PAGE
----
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Taboo: A Little Lesson in the Healing Properties of Medical Marijuana

There is a large amount of controversy over marijuana dealing with who should be allowed and who should not be allowed access to it. There are many positive attributes of marijuana. For instance, people who suffer from chronic illnesses benefit tremendously from cannabis. It is often referenced in a negative light, without acknowledging its valuable properties. So, why not explore that part? 

Here’s what I’ve found:

The breakdown

Cannabis consist of two main components: THC (tetrahydrocannabinol) and CBD (cannabidiol). The difference between these two parts is what allows some forms of marijuana to be legal and others to be illegal. THC is the psychoactive component that causes the high behind this natural herb. An article by the American Psychological Association (APA) says, “marijuana has been shown to impair functions.” Of course, the long-term use of any drug can cause damage. The article explains that frequent users of cannabis in people over 16 does damage to the white matter of the brain; leading to less communication among neurons. Basic function performed by the brain are based on the use of neurons.  Neurons all over your body connect and send sensory signals to your nervous system, which then send information to the brain.

In no way am I advising anyone to try marijuana, but it is unfair for it to have such a harsh view in our current society, when legal drugs that do just as much (if not more) damage, like cigarettes and alcohol, can be purchased with ease all over the United States.

On that note, here are just a few examples of harmful chemicals found in a cigarette:

Acetone – A solvent for fibers and plastics.

Cadmium – A carcinogen. Capable of causing cancer in living tissues.

Phenol – In resin that is in plywood and other construction materials.

Carbon Monoxide – Easily gets absorbed into the bloodstream, because body cannot tell the difference between it and oxygen. It has no taste or smell.  

Nicotine – Highly addictive. Chemical that reaches the brain within 15 seconds. 

Just sayin,’ cigarettes are not better just because they are legal.  Moving on.


Now, in contrast to THC, CBD is non-psychoactive. In other words, it does not get you high. It has healing properties, like anti-inflammatory. High Times magazine explains,“CBD is able to bind to the CB [cannabinoid receptor 1]1 at a different spot on the receptor than THC does. When THC binds to a CB1 receptor on the outside of a neuron, the receptor creates certain signals on the inside of the cell. If CBD binds to the CB… the same time as THC, the neuron gets a lesser signal.” All this is saying is that CBD does not create the same psychoactive high as THC because it affects the receptors in different ways.  

My experience

Based on my personal experience with CBD, it has worked better than any medication I have been prescribed for my Idiopathic Intracranial Hypertension (IIH). This rare brain condition mimics that of a person with a brain tumor. In a normal body, spinal fluid is made by the spine and flows to the head to keep the brain a float. The body constantly makes these spinal fluids and flushes it to make room for new fluid to come in. My body, however, does not flush it out fast enough; so, it causes me to suffer from chronic migraines – my head literally fills with fluid.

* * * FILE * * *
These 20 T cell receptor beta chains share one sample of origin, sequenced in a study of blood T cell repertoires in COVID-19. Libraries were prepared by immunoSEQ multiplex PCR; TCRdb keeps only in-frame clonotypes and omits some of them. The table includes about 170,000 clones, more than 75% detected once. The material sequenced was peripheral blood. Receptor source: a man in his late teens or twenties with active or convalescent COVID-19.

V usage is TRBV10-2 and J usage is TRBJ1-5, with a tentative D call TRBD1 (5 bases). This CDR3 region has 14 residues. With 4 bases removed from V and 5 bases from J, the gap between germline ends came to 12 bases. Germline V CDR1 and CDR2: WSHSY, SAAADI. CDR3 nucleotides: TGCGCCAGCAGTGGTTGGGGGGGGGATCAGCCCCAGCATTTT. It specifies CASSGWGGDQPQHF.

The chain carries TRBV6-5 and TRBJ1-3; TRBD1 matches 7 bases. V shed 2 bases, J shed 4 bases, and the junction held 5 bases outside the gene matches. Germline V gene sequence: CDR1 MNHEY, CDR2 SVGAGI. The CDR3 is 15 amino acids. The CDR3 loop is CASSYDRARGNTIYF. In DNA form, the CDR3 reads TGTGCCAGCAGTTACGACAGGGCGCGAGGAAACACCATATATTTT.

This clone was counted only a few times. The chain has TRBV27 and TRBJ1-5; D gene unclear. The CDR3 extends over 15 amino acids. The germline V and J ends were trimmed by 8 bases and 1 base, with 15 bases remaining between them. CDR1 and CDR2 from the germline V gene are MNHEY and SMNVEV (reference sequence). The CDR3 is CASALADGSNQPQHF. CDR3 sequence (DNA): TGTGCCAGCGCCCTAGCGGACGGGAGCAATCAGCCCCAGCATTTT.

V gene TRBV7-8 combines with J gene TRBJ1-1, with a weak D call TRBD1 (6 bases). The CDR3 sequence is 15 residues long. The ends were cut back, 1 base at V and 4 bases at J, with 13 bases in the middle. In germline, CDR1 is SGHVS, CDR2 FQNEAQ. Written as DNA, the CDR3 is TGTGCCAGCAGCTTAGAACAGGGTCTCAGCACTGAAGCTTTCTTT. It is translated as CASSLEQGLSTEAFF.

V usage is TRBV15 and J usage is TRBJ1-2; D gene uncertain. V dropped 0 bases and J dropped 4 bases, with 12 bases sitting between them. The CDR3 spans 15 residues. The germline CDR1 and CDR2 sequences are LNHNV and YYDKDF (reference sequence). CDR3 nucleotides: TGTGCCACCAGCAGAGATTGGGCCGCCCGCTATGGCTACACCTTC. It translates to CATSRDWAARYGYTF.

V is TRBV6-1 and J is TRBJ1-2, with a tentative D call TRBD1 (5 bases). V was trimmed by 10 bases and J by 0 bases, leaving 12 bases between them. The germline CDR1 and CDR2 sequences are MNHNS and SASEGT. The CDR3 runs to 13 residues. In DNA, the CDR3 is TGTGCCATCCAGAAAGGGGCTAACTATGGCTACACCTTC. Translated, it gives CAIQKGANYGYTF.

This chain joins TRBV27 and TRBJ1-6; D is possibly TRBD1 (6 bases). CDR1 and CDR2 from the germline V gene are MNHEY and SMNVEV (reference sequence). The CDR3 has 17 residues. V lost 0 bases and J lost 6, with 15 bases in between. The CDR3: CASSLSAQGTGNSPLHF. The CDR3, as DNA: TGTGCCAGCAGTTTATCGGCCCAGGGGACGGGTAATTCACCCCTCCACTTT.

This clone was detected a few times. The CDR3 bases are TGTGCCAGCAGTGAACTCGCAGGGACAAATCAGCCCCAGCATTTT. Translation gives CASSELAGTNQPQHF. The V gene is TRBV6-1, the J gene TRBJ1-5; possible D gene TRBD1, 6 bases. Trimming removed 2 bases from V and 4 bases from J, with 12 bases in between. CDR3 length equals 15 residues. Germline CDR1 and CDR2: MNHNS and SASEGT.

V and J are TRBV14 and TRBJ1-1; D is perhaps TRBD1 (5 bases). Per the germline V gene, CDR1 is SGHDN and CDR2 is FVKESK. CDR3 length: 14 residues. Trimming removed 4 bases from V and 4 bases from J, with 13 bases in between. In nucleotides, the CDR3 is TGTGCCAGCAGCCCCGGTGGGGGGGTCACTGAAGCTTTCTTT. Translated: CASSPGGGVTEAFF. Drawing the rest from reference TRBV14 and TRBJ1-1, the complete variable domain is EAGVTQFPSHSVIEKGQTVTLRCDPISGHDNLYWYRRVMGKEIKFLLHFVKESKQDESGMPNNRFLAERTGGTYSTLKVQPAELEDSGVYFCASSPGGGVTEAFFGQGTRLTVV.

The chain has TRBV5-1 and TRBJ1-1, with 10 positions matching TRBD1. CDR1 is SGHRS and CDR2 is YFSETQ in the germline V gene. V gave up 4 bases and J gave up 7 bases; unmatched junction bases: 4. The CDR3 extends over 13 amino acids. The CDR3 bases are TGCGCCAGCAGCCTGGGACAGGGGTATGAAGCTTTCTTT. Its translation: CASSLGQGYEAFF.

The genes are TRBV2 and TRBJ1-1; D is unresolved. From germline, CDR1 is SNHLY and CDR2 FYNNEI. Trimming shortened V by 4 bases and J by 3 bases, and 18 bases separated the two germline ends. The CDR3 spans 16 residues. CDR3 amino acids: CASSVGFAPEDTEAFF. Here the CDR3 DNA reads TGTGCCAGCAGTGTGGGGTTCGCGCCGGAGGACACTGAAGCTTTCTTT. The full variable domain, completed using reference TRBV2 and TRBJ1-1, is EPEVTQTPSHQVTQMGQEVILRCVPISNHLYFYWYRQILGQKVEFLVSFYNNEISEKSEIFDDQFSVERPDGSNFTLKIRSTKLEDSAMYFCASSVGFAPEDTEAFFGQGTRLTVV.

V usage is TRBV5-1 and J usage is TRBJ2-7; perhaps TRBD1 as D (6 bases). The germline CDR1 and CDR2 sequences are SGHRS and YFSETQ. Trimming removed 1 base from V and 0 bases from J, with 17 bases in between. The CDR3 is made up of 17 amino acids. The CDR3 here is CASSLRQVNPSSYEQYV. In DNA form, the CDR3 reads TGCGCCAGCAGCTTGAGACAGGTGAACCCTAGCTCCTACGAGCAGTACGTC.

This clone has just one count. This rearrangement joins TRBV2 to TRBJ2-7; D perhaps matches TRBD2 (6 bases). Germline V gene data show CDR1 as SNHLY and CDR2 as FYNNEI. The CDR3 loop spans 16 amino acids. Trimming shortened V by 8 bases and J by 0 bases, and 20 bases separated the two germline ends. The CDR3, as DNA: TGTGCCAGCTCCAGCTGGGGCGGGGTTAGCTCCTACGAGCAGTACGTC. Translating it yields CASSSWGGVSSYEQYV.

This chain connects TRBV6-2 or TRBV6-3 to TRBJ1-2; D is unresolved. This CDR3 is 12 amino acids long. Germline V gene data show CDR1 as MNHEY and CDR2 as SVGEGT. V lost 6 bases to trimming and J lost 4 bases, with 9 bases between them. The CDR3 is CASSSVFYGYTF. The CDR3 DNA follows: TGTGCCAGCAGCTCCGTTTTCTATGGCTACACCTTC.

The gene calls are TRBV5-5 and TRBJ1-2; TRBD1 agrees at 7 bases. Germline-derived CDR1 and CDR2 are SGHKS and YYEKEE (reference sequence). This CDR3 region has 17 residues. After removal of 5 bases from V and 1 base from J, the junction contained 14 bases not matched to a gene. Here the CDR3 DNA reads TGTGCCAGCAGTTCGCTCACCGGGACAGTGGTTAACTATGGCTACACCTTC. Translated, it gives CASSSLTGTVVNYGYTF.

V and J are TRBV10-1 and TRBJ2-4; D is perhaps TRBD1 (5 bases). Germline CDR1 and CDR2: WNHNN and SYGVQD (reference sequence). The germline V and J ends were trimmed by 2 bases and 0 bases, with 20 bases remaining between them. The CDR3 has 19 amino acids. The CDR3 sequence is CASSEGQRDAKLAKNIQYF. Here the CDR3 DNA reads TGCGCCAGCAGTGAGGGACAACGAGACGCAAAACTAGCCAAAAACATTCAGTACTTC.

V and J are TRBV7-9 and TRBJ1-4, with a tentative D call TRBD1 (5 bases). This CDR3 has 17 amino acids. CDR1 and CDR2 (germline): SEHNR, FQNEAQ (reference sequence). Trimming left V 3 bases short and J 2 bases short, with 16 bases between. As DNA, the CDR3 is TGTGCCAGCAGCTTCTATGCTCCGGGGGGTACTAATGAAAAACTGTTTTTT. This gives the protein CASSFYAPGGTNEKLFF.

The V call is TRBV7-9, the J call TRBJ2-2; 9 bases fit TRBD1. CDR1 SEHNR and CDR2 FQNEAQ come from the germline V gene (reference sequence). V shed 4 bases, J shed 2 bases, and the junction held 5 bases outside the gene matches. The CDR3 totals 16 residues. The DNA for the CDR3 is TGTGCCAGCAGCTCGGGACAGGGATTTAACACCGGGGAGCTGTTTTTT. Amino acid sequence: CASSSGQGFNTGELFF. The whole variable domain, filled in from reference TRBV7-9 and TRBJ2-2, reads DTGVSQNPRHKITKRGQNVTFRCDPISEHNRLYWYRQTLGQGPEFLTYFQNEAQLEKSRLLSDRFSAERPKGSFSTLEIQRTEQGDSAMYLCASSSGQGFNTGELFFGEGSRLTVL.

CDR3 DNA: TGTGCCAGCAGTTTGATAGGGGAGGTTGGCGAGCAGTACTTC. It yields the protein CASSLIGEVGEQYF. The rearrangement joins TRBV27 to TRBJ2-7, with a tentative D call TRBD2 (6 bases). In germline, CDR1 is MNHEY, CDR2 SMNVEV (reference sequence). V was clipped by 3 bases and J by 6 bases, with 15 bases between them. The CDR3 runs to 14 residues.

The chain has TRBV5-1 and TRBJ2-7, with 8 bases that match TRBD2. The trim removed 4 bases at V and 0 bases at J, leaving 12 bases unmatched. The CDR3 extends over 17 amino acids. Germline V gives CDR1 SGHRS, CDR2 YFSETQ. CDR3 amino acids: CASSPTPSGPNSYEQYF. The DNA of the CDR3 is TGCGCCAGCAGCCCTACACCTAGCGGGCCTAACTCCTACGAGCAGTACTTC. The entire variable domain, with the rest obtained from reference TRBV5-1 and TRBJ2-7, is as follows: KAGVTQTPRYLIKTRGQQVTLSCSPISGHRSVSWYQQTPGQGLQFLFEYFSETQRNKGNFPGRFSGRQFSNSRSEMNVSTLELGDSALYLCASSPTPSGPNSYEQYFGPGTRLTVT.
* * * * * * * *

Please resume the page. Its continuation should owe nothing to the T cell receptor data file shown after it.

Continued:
Because there is no cure, I rely heavily on CBD and its anti-inflammatory properties to ease away my migraines. Because it contains CBD, not THC, I am still able to function, while treating my condition. Another great thing about CBD is that it is legal in many states, but it remains a point of confusion over all. There are countless online forums full of people sharing their positive, and life changing experiences while using CBD for treatment of their illnesses and chronic pains – though the Drug Enforcement Agency (DEA) continues to consider it generally not completely legal under federal, since it’s still technically in the legal definition of marijuana.

Shedding light on the medical properties of marijuana helps us get over some of the preconceived notions and negative reputation that surrounds it. Regulating its usage, like any other drug under the FDA, gives people with life-threatening illnesses a better chance to live happy and healthy lives.

Ivy Banks


Born in northern Virginia and raised by New Yorkers, Ivy was exposed to a lot growing up. Ivy Bank$ is a Film & Television major at SCAD Atlanta. Born to two Artist, it's no mystery on why she decided to take up the arts herself. As a little girl she lined the walls of her room with her own paintings. As she grew, so did technology and her interest in different art forms. By her preteens she took up filmmaking, and has stuck with it ever since. At the age of 17, she was diagnosed with a rare brain condition that only spared her some sight in her right eye. Due to the extreme amount of vision loss, she stepped away from physical filmmaking. To deal with the pain of a huge lifestyle change she took up writing. Writing for Ivy has become a way for her to express her deepest thoughts, and help others visualize the way she views the world. She's very passionate about writing screenplays, and aspires to direct her own studio film one day. Follow her on Instagram @boy.no
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